“There’s this sixteen-year-old boy who is verbally and physically abusing his mother, a Filipina,” reported a Philippine lady.
“What? Really?” was the collective response of the listeners. I was one of these. (Respect for the elders is a pillar of Philippine culture and that was counter to the norm.)
Last October, I received an invitation from Ms. Jean Guiang, O. M. (Order of Manitoba), who is the project coordinator of ICAPEA (Innovative Cultural Approaches in the Prevention of Elder Abuse). I was invited to join the Forum/Workshop on Elder Abuse to be held Saturday November 6, 2010, at the Philippine Canadian Centre of Manitoba (PCCM) in Winnipeg.
I understand that along with Dr. Doris Collantes of Calgary and Mr. Frank Macapagal of Vancouver, we were invited to represent the other western provinces, Saskatchewan, Alberta, and British Columbia, respectively. Dr. Collantes is the founder of the Pilipino Educators and Advocated Council in Calgary while Mr. Macapagal is the Chapter Commander of the Knights of Rizal (KOR) in British Columbia.
I participated in a previous forum on Cultural Barriers and Elder Abuse Awareness in August at her invitation and I found it very inspiring and productive. At that workshop the participants discussed the various forms of elder abuse. As a warm-up to the workshop, my regular column in the August 5–20 issue of Filipino Journal was on elder abuse.
The November forum was again sponsored by the KOR and the Manitoba Association of Filipino-Canadian Teachers Inc. (MAFTI) and the topic this time was Servicing and Communicating with Seniors. On Thursday, November 4, my wife and I drove for six hours to Winnipeg arriving suppertime with the plan to be at the Forum Saturday and return to Regina Sunday, thus enabling me to fulfill my commitments back home.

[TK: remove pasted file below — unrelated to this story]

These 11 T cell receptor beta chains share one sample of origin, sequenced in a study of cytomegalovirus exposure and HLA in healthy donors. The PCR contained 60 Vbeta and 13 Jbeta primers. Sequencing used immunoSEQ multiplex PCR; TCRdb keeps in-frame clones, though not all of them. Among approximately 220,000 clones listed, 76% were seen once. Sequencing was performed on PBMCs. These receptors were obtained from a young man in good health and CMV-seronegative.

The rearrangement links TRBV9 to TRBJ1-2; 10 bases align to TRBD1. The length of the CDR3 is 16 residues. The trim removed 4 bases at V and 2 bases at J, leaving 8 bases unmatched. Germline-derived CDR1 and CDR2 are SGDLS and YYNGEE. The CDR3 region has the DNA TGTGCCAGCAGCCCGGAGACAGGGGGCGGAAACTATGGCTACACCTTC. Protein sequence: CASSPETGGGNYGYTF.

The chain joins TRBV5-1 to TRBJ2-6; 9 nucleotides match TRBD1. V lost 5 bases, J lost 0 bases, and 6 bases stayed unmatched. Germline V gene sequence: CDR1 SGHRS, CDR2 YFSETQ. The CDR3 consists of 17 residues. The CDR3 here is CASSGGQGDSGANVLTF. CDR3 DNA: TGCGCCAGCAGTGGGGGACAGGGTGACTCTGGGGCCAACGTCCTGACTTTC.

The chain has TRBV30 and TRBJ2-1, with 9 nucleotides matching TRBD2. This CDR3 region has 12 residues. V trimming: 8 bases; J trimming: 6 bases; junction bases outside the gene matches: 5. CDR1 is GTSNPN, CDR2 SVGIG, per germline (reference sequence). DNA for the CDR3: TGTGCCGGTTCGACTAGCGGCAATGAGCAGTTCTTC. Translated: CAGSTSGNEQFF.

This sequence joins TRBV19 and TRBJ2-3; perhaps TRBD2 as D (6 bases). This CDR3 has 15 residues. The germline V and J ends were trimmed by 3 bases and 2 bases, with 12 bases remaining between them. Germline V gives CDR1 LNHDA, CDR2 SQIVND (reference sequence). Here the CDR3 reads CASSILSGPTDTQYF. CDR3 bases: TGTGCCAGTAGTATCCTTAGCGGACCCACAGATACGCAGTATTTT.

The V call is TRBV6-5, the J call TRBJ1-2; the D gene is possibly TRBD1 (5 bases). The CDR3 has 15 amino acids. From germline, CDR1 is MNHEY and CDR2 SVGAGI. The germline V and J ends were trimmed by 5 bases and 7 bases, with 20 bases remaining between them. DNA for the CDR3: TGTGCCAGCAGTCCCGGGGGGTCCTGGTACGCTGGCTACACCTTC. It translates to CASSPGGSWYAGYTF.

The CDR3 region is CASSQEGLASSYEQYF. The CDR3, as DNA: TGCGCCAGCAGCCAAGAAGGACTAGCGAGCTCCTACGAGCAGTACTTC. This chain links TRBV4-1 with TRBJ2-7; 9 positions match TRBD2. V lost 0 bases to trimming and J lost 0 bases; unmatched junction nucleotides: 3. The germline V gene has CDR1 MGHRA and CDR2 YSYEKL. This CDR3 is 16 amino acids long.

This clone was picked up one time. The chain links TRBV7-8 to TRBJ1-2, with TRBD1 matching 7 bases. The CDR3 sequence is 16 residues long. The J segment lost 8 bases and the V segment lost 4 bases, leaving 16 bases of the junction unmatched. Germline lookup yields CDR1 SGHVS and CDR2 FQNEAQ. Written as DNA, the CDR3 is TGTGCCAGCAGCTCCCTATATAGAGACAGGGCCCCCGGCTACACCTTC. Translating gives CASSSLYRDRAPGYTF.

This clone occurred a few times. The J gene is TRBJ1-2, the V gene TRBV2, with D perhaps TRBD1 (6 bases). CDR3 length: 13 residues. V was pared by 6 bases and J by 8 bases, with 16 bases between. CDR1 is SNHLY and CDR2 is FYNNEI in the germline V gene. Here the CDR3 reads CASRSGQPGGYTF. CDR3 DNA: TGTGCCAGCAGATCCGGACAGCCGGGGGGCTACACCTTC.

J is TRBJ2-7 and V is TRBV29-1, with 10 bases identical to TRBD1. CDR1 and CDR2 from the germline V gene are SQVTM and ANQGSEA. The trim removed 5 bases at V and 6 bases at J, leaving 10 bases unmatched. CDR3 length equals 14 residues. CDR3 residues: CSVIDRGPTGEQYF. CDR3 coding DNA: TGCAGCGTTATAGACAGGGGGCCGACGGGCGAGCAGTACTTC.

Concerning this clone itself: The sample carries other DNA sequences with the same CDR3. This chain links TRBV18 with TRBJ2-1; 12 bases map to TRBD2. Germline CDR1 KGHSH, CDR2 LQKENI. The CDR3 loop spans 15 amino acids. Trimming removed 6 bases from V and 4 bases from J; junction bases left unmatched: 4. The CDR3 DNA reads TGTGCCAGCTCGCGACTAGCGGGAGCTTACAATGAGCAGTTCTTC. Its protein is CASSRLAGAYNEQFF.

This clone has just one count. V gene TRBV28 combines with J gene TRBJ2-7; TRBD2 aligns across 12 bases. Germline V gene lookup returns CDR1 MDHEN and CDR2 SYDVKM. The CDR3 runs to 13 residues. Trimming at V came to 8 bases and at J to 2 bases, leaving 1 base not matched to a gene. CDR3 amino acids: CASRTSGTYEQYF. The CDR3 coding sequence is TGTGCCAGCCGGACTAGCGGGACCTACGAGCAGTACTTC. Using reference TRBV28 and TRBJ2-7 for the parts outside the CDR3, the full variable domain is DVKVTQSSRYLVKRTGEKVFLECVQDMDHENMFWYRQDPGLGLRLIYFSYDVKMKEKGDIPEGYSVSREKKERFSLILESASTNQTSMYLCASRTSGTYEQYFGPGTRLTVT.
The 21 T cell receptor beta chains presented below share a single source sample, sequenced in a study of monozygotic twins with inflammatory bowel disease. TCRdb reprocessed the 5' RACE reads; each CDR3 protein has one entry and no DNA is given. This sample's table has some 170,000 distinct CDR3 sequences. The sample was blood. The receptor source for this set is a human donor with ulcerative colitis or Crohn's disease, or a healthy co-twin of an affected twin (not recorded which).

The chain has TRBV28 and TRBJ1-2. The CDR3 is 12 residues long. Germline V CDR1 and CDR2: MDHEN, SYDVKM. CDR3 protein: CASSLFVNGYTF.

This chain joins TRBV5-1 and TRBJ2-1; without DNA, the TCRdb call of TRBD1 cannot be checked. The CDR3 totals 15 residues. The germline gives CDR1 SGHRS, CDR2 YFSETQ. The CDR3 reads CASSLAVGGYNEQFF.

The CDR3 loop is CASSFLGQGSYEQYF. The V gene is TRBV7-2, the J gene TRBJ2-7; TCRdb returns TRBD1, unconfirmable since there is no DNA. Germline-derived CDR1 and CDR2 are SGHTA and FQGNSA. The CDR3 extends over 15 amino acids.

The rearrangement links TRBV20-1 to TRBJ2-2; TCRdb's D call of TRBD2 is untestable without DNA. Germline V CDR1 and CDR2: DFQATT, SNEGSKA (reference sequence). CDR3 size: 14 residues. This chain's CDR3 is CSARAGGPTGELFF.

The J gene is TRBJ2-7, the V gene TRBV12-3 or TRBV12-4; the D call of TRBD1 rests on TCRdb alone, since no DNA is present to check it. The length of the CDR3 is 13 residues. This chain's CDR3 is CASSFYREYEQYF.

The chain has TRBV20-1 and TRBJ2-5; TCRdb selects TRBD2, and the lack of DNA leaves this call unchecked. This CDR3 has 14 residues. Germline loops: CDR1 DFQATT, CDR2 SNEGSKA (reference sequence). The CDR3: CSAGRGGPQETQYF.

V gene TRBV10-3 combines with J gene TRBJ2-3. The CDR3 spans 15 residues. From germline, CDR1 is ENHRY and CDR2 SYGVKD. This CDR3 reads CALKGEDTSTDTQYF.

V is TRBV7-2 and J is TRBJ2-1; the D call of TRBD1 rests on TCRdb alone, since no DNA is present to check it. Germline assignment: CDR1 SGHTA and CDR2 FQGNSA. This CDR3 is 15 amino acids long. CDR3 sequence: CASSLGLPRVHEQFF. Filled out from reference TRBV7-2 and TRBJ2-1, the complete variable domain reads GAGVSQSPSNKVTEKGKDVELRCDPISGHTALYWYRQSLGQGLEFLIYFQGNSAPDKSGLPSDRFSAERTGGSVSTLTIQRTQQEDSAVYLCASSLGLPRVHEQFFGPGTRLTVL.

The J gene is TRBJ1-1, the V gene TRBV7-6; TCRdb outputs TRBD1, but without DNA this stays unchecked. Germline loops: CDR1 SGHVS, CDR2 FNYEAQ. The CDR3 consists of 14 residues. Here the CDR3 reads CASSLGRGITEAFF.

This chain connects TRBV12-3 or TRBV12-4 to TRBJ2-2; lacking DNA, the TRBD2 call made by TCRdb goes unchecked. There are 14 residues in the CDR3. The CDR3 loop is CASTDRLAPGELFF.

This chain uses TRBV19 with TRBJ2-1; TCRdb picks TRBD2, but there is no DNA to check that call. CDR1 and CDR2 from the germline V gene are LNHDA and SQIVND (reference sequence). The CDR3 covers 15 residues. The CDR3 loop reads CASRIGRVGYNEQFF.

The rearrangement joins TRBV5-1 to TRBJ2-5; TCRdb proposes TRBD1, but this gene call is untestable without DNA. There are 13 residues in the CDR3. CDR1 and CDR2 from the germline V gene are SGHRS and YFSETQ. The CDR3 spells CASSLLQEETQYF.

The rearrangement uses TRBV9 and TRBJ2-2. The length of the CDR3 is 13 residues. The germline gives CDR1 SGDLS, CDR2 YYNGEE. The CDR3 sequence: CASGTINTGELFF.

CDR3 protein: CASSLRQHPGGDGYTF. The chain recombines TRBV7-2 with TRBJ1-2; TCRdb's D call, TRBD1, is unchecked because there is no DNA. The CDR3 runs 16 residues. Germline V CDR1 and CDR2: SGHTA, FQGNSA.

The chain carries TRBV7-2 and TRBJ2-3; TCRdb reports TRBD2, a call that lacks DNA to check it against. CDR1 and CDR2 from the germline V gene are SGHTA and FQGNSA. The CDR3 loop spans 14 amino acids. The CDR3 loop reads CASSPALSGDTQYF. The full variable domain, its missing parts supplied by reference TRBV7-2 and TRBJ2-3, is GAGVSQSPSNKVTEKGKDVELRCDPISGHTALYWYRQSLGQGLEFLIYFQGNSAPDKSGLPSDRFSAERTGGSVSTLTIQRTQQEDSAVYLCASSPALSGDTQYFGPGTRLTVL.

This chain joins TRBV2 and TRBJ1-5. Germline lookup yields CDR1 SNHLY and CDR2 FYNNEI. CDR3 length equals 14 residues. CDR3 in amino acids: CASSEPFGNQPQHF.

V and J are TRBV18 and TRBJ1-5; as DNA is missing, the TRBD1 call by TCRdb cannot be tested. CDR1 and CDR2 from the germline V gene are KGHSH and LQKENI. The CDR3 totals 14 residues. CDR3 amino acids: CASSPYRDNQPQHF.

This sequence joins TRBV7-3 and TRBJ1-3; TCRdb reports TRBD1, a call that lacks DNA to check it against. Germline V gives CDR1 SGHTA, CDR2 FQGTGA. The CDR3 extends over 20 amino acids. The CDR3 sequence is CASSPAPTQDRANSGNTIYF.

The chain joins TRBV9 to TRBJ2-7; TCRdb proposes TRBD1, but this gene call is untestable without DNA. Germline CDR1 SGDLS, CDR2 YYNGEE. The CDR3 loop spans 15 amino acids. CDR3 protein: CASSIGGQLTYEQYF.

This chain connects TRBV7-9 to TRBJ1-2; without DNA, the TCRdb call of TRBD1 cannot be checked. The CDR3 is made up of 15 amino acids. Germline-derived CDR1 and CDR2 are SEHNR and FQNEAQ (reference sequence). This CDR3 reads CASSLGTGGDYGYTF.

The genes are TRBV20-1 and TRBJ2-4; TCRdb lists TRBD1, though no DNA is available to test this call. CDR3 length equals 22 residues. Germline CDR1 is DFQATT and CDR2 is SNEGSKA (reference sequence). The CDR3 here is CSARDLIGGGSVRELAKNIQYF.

On Saturday, I came early to register and to renew friendships with KOR and MAFTI friends. The morning session which started at ten a. m. was very informative with a panel of service providers explaining their objectives as agencies to combat elder abuse, their modus operandi, and how they are able to help in ordinary and critical situations. Speakers came from the Winnipeg Police Department, the Age and Opportunity Inc., the Protection for Pensions in Care Office, the Manitoba Seniors and Healthy Living Secretariat, and Partners Seeking Solutions with Seniors. One of the organizers of the forum, Ms. Gemma Dalayoan talked on Communication Tips, the Filipino Style. The Forum was moderated by former MP Dr. Rey Pagtakhan.
I was quite impressed with the presentation of Constable Susan Desjardin who explained how the Police respond to the call of 911 for help in all forms of emergency cases including elder abuse. The slight delay if any was merely to weed out crank calls and hoaxes. Inevitably, some speakers in trying to be thorough had to explain a form of elder abuse and sometimes duplicated a previous speaker. However, they were able to inform the participants numbering 150 to 200 how their services are quite accessible and rather easy to obtain. The agencies also set up display booths giving out brochures and pamphlets on their functions, how seniors are helped and other information on living in Canada.
Lunch was served at noon and after lunch an open forum was conducted by Dr. Pagtakhan. This brought out various comments including the exchanges at the start of this article. It turned out the teenager has a Caucasian father and has learned abusive behavior from him. This is a case where intervention by the police would perhaps alleviate, if not altogether solve, the situation.
There are definitely various forms of service and assistance available to seniors in a bind whether abusive or not. What is perhaps more important is that seniors realize, have the courage and be empowered to avail themselves of the services. On the other side of the coin, victimizers and perpetrators of abuse should be made aware of their risks and possibilities of convictions and jail sentences.
The wide announcement of the elder abuse forum/ workshop in the papers and other media, on posters and even just word of mouth warns the victimizers of their danger in carrying on. A large calendar put out by ICAPEA, say, showing different forms of elder abuse month after month and indicating recourses (with phone numbers) for the victims may be given to seniors to hang in their kitchen or wherever conspicuous. Even a simple banner saying “Report Elder Abuse” may be placed in family homes or senior care homes (to scare off abuse by care givers).
There is no excuse for elder abuse and this beast; this social disease must be eradicated the way some medical diseases are being eradicated. The efforts of ICAPEA are certainly worthwhile in trying to bring this about.
Merry Christmas and a Prosperous 2011 to you all!